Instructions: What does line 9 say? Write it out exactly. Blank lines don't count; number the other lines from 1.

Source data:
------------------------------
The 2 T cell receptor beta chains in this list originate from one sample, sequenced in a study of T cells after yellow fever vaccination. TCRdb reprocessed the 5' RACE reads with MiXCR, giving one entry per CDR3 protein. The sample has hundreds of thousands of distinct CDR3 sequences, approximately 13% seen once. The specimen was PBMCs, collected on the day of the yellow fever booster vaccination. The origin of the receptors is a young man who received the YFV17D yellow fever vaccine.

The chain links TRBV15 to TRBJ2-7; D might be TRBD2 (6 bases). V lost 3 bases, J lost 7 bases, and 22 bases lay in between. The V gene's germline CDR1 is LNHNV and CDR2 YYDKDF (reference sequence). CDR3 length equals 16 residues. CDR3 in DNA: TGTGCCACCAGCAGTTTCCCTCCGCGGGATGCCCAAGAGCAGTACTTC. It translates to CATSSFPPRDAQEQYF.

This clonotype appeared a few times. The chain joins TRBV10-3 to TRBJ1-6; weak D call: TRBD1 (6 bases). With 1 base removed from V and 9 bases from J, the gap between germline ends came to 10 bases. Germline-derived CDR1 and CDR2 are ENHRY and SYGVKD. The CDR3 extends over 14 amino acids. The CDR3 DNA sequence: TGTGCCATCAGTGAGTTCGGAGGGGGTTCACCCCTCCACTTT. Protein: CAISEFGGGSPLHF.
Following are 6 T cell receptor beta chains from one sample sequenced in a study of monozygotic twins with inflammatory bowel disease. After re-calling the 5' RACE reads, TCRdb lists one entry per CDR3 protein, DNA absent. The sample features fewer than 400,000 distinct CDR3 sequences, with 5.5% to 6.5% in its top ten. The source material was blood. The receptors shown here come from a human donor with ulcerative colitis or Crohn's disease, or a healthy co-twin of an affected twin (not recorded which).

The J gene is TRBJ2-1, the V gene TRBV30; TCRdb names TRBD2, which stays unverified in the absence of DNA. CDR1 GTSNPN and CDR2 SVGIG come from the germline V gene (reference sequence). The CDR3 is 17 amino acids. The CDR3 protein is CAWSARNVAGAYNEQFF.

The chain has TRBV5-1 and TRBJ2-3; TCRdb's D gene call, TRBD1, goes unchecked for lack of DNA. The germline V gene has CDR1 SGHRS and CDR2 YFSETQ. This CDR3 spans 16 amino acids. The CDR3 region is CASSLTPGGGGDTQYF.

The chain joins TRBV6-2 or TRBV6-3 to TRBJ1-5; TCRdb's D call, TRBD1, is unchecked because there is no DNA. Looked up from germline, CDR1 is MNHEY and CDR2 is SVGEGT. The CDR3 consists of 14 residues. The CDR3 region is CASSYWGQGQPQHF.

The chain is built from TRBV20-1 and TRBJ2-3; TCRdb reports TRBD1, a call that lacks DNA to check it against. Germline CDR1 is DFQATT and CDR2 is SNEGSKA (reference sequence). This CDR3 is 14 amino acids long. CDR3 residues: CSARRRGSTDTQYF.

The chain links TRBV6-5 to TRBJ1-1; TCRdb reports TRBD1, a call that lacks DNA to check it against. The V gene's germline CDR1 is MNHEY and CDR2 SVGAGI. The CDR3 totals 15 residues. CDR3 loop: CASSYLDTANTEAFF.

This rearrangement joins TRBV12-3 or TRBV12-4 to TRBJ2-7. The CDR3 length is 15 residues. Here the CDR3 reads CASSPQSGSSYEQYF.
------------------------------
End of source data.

The chain links TRBV6-5 to TRBJ1-1; TCRdb reports TRBD1, a call that lacks DNA to check it against. The V gene's germline CDR1 is MNHEY and CDR2 SVGAGI. The CDR3 totals 15 residues. CDR3 loop: CASSYLDTANTEAFF.